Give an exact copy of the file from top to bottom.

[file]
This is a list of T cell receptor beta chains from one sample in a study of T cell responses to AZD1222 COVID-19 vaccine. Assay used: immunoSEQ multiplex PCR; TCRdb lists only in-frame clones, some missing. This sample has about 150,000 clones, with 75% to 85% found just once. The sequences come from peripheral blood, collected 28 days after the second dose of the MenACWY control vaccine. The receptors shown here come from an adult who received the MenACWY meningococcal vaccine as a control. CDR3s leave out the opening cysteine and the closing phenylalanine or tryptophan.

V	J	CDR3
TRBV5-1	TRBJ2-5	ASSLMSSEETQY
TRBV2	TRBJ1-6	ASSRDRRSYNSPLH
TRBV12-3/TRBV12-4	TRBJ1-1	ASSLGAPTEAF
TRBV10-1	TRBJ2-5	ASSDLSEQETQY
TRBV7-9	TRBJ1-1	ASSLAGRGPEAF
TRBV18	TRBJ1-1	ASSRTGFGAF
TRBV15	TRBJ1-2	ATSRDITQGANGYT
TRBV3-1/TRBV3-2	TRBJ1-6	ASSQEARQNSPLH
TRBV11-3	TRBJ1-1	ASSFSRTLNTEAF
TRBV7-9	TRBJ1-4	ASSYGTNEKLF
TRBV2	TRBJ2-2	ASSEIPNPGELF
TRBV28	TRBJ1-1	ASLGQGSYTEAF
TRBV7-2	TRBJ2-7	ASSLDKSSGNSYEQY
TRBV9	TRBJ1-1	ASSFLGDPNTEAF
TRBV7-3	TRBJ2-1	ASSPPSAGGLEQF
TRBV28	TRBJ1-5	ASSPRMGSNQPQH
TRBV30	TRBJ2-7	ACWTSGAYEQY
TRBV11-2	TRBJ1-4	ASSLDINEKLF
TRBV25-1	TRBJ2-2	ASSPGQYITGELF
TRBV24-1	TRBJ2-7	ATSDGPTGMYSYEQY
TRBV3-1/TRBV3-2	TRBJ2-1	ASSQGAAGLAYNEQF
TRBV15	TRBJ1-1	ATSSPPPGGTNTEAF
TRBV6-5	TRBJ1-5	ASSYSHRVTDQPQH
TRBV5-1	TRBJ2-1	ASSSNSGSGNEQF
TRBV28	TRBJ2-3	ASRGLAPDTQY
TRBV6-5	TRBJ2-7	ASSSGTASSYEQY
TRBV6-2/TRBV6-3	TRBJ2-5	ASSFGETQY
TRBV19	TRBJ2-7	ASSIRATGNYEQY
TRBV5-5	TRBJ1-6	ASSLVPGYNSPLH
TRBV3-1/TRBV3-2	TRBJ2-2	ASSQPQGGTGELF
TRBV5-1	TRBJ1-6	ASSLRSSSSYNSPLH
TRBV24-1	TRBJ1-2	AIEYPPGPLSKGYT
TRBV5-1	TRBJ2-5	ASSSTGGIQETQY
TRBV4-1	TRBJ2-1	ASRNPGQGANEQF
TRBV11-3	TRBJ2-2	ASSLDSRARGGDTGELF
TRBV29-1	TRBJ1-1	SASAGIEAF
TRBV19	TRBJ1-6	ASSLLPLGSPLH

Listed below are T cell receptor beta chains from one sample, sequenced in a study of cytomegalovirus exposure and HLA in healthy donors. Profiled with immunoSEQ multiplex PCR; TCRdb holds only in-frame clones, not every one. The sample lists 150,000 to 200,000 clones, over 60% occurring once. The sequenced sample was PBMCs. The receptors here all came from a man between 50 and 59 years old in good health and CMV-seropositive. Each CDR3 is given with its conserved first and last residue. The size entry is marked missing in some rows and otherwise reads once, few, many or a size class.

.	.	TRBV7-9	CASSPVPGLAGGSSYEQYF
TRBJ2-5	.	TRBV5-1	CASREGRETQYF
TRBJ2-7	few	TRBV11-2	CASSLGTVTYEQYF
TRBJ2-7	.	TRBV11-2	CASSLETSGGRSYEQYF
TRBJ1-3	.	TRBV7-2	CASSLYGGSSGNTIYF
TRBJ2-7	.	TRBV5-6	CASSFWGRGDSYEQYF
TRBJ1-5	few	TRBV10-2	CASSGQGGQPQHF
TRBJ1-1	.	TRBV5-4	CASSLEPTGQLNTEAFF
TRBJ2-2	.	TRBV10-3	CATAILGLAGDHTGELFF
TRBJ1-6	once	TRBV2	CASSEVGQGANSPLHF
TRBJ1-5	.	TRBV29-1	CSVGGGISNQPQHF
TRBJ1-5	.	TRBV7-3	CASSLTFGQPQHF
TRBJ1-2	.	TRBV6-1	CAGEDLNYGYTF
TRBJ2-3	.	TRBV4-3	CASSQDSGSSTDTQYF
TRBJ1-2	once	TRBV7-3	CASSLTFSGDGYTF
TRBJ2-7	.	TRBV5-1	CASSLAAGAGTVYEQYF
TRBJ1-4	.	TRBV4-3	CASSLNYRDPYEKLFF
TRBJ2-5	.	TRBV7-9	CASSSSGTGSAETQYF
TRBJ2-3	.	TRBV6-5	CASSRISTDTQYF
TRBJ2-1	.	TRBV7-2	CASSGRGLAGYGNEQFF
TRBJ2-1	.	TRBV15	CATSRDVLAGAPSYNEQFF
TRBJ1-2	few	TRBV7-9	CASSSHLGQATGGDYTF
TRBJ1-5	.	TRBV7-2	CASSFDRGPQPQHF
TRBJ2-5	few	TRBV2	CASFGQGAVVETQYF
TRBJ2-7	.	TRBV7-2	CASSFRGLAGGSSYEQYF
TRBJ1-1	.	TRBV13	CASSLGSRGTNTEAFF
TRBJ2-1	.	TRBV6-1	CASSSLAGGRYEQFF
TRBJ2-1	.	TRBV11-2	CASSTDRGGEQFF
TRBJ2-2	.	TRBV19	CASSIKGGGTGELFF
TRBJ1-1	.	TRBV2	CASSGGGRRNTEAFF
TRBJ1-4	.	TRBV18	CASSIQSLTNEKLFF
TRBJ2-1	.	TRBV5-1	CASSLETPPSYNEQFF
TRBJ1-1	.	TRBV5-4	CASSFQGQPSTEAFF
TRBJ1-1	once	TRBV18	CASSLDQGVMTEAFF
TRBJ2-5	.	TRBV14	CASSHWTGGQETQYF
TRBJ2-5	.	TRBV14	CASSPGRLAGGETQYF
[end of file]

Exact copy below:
This is a list of T cell receptor beta chains from one sample in a study of T cell responses to AZD1222 COVID-19 vaccine. Assay used: immunoSEQ multiplex PCR; TCRdb lists only in-frame clones, some missing. This sample has about 150,000 clones, with 75% to 85% found just once. The sequences come from peripheral blood, collected 28 days after the second dose of the MenACWY control vaccine. The receptors shown here come from an adult who received the MenACWY meningococcal vaccine as a control. CDR3s leave out the opening cysteine and the closing phenylalanine or tryptophan.

V	J	CDR3
TRBV5-1	TRBJ2-5	ASSLMSSEETQY
TRBV2	TRBJ1-6	ASSRDRRSYNSPLH
TRBV12-3/TRBV12-4	TRBJ1-1	ASSLGAPTEAF
TRBV10-1	TRBJ2-5	ASSDLSEQETQY
TRBV7-9	TRBJ1-1	ASSLAGRGPEAF
TRBV18	TRBJ1-1	ASSRTGFGAF
TRBV15	TRBJ1-2	ATSRDITQGANGYT
TRBV3-1/TRBV3-2	TRBJ1-6	ASSQEARQNSPLH
TRBV11-3	TRBJ1-1	ASSFSRTLNTEAF
TRBV7-9	TRBJ1-4	ASSYGTNEKLF
TRBV2	TRBJ2-2	ASSEIPNPGELF
TRBV28	TRBJ1-1	ASLGQGSYTEAF
TRBV7-2	TRBJ2-7	ASSLDKSSGNSYEQY
TRBV9	TRBJ1-1	ASSFLGDPNTEAF
TRBV7-3	TRBJ2-1	ASSPPSAGGLEQF
TRBV28	TRBJ1-5	ASSPRMGSNQPQH
TRBV30	TRBJ2-7	ACWTSGAYEQY
TRBV11-2	TRBJ1-4	ASSLDINEKLF
TRBV25-1	TRBJ2-2	ASSPGQYITGELF
TRBV24-1	TRBJ2-7	ATSDGPTGMYSYEQY
TRBV3-1/TRBV3-2	TRBJ2-1	ASSQGAAGLAYNEQF
TRBV15	TRBJ1-1	ATSSPPPGGTNTEAF
TRBV6-5	TRBJ1-5	ASSYSHRVTDQPQH
TRBV5-1	TRBJ2-1	ASSSNSGSGNEQF
TRBV28	TRBJ2-3	ASRGLAPDTQY
TRBV6-5	TRBJ2-7	ASSSGTASSYEQY
TRBV6-2/TRBV6-3	TRBJ2-5	ASSFGETQY
TRBV19	TRBJ2-7	ASSIRATGNYEQY
TRBV5-5	TRBJ1-6	ASSLVPGYNSPLH
TRBV3-1/TRBV3-2	TRBJ2-2	ASSQPQGGTGELF
TRBV5-1	TRBJ1-6	ASSLRSSSSYNSPLH
TRBV24-1	TRBJ1-2	AIEYPPGPLSKGYT
TRBV5-1	TRBJ2-5	ASSSTGGIQETQY
TRBV4-1	TRBJ2-1	ASRNPGQGANEQF
TRBV11-3	TRBJ2-2	ASSLDSRARGGDTGELF
TRBV29-1	TRBJ1-1	SASAGIEAF
TRBV19	TRBJ1-6	ASSLLPLGSPLH

Listed below are T cell receptor beta chains from one sample, sequenced in a study of cytomegalovirus exposure and HLA in healthy donors. Profiled with immunoSEQ multiplex PCR; TCRdb holds only in-frame clones, not every one. The sample lists 150,000 to 200,000 clones, over 60% occurring once. The sequenced sample was PBMCs. The receptors here all came from a man between 50 and 59 years old in good health and CMV-seropositive. Each CDR3 is given with its conserved first and last residue. The size entry is marked missing in some rows and otherwise reads once, few, many or a size class.

.	.	TRBV7-9	CASSPVPGLAGGSSYEQYF
TRBJ2-5	.	TRBV5-1	CASREGRETQYF
TRBJ2-7	few	TRBV11-2	CASSLGTVTYEQYF
TRBJ2-7	.	TRBV11-2	CASSLETSGGRSYEQYF
TRBJ1-3	.	TRBV7-2	CASSLYGGSSGNTIYF
TRBJ2-7	.	TRBV5-6	CASSFWGRGDSYEQYF
TRBJ1-5	few	TRBV10-2	CASSGQGGQPQHF
TRBJ1-1	.	TRBV5-4	CASSLEPTGQLNTEAFF
TRBJ2-2	.	TRBV10-3	CATAILGLAGDHTGELFF
TRBJ1-6	once	TRBV2	CASSEVGQGANSPLHF
TRBJ1-5	.	TRBV29-1	CSVGGGISNQPQHF
TRBJ1-5	.	TRBV7-3	CASSLTFGQPQHF
TRBJ1-2	.	TRBV6-1	CAGEDLNYGYTF
TRBJ2-3	.	TRBV4-3	CASSQDSGSSTDTQYF
TRBJ1-2	once	TRBV7-3	CASSLTFSGDGYTF
TRBJ2-7	.	TRBV5-1	CASSLAAGAGTVYEQYF
TRBJ1-4	.	TRBV4-3	CASSLNYRDPYEKLFF
TRBJ2-5	.	TRBV7-9	CASSSSGTGSAETQYF
TRBJ2-3	.	TRBV6-5	CASSRISTDTQYF
TRBJ2-1	.	TRBV7-2	CASSGRGLAGYGNEQFF
TRBJ2-1	.	TRBV15	CATSRDVLAGAPSYNEQFF
TRBJ1-2	few	TRBV7-9	CASSSHLGQATGGDYTF
TRBJ1-5	.	TRBV7-2	CASSFDRGPQPQHF
TRBJ2-5	few	TRBV2	CASFGQGAVVETQYF
TRBJ2-7	.	TRBV7-2	CASSFRGLAGGSSYEQYF
TRBJ1-1	.	TRBV13	CASSLGSRGTNTEAFF
TRBJ2-1	.	TRBV6-1	CASSSLAGGRYEQFF
TRBJ2-1	.	TRBV11-2	CASSTDRGGEQFF
TRBJ2-2	.	TRBV19	CASSIKGGGTGELFF
TRBJ1-1	.	TRBV2	CASSGGGRRNTEAFF
TRBJ1-4	.	TRBV18	CASSIQSLTNEKLFF
TRBJ2-1	.	TRBV5-1	CASSLETPPSYNEQFF
TRBJ1-1	.	TRBV5-4	CASSFQGQPSTEAFF
TRBJ1-1	once	TRBV18	CASSLDQGVMTEAFF
TRBJ2-5	.	TRBV14	CASSHWTGGQETQYF
TRBJ2-5	.	TRBV14	CASSPGRLAGGETQYF